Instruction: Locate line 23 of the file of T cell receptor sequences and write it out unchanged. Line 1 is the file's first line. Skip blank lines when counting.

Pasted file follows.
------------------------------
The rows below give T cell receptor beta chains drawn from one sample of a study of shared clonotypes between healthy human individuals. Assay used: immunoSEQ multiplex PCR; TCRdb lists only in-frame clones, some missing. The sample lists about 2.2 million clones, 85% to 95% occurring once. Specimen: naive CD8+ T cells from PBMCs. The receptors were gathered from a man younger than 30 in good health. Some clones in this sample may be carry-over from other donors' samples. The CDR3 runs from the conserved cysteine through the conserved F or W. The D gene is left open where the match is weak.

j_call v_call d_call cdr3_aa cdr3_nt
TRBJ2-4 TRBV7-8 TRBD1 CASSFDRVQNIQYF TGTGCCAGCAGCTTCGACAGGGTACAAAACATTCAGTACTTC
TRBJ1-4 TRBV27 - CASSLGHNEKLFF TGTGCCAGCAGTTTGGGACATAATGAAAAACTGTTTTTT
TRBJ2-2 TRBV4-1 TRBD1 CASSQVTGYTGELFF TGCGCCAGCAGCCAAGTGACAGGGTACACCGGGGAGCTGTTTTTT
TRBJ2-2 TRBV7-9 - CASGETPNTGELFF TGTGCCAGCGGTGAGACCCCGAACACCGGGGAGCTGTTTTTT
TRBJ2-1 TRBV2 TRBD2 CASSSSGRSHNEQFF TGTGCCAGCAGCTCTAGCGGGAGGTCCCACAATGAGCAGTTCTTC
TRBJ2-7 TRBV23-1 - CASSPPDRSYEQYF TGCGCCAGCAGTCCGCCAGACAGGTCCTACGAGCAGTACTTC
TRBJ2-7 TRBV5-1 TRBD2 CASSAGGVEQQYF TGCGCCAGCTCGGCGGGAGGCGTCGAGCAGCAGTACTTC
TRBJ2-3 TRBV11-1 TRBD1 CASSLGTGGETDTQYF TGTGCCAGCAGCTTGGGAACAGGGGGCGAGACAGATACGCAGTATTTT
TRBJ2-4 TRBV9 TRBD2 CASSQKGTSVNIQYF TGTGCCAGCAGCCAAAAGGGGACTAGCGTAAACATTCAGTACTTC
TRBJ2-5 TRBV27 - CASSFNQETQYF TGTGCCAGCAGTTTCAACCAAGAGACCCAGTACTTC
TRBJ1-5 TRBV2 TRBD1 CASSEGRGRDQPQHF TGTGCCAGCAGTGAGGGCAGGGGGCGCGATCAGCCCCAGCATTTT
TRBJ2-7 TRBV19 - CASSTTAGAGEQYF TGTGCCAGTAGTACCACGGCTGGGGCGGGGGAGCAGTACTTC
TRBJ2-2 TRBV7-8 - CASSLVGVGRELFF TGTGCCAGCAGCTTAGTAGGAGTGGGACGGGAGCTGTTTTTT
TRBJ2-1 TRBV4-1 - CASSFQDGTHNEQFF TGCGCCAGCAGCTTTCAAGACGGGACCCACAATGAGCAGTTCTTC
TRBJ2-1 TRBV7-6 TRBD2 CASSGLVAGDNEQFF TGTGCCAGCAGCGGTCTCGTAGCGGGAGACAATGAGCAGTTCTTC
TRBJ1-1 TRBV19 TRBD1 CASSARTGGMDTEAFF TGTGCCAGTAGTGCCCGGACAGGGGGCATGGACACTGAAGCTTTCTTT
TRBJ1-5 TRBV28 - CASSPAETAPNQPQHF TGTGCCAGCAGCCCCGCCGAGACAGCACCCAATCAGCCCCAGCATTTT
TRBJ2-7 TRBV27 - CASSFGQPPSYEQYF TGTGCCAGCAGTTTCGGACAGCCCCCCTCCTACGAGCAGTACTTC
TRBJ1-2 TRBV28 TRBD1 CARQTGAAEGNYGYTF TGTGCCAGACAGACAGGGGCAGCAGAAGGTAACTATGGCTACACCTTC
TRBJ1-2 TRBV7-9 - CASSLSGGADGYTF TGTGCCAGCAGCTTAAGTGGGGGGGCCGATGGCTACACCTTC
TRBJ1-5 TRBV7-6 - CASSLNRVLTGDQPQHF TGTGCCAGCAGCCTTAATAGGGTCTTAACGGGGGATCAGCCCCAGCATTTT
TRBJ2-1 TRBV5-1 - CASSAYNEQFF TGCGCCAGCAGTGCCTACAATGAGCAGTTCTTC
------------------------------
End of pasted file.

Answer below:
TRBJ1-5 TRBV7-6 - CASSLNRVLTGDQPQHF TGTGCCAGCAGCCTTAATAGGGTCTTAACGGGGGATCAGCCCCAGCATTTT